U.S. Infrastructure Projects Cost Way More Than They Should, Explained

Panos Prevedouros, a professor of engineering at the University of Hawaii
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Panos Prevedouros, PHD, professor of Engineering at the University of Hawaii

BY PANOS PREVEDOUROS PHD –  The Atlantic Cities magazine published a condensed analysis of seven main reasons that explain why U.S infrastructure project cost more than elsewhere. They are:

1. Davis-Bacon Laws: Passed in 1931, the Davis-Bacon Act mandates that laborers for federal public works projects receive local prevailing wages. (+22%)

2. Project Labor Agreements: In 2009, President Obama signed an executive order mandating that contractors for federal projects exceeding $25 million sign Project Labor Agreements, which guarantee the hiring of union workers. (+13~15%)


3. ‘Buy America’ Provision: For decades, this provision has discouraged projects from being built with manufactured goods made outside the U.S. Obama strengthened it in the 2009 stimulus package to include projects besides just highways. (+10~500%)*

4. Lengthy Environmental Reviews. (+10~25%)*

5. Transportation Alternatives Program: Everyone can agree that walking trails, complete streets, historic renovations, landscaping, and bike lanes are public goods, but should they be paid for with highway fund money? This is the current policy of the FHWA. (+5~20%)*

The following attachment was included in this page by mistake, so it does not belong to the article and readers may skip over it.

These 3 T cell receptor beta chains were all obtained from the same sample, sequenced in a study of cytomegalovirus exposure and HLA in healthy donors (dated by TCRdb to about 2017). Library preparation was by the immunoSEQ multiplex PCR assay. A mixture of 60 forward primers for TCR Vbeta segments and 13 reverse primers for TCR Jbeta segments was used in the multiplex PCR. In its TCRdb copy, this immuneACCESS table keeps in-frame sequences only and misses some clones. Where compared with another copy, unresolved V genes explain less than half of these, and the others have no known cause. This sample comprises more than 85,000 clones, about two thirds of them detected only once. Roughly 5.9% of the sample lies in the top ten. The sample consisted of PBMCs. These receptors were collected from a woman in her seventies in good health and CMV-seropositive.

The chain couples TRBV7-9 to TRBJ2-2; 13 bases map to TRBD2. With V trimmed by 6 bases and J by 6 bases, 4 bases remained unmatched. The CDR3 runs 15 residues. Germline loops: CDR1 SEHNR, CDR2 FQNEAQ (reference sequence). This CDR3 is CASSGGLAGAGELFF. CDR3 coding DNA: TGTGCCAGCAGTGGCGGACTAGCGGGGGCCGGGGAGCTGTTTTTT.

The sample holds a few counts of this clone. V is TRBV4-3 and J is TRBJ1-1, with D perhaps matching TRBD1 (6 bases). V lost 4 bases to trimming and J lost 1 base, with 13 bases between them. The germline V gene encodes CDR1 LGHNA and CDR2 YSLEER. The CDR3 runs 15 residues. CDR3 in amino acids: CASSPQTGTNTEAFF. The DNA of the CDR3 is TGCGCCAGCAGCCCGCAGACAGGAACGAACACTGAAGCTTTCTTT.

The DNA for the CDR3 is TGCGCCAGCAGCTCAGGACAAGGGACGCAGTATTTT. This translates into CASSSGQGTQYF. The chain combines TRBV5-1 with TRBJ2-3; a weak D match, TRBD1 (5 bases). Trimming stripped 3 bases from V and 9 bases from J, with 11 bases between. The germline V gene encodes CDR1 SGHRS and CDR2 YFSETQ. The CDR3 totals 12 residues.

6. Administrative Costs: Currently, U.S. transportation revenue is like a boomerang, going from the states to Washington and back. Naturally, this process adds bureaucratic costs. (+10%)*

7. Toll Bans: Although tolls exist along some stretches of interstate, they are generally not permitted by the federal government. This has stripped the government of a key revenue source that could be used for repairs, and for cheaper borrowing. (+10~50%)*

Note: (*) Author’s estimates.
SOURCE: 7 Reasons U.S. Infrastructure Projects Cost Way More Than They Should





  1. Hawaii is the Worst of all. H-3 took so long and was so costly that it had to be completed by a mainland company. The government and construction workers here are a bunch of idiots.

  2. Dr. Prevedouros should stick to his area of expertise, or at least review the articles he chooses to cut-paste from other sources before he edits them poorly and re-posts them. This post states that a 2009 Obama executive order (EO 13502, since it isn't sourced) that lifted the ban on Project Labor Agreements "mandates" them when it clearly does not. Obviously he has never read the executive order. I guess Dr. Prevedouros didn't lie to you–all he really said was that some magazine published an article…so make sure you are reading VERY carefully when you listen to this guy. *Note: author's estimates–but I'm not telling who the author is, or that the author sourced some of the estimates rather than claiming them as his own. You'll have to look that up for yourself.

  3. The source that you are copying from forgot to consider lawsuits by NIMBYs and antis of all kinds, shapes and forms, including unsuccessful office holders.

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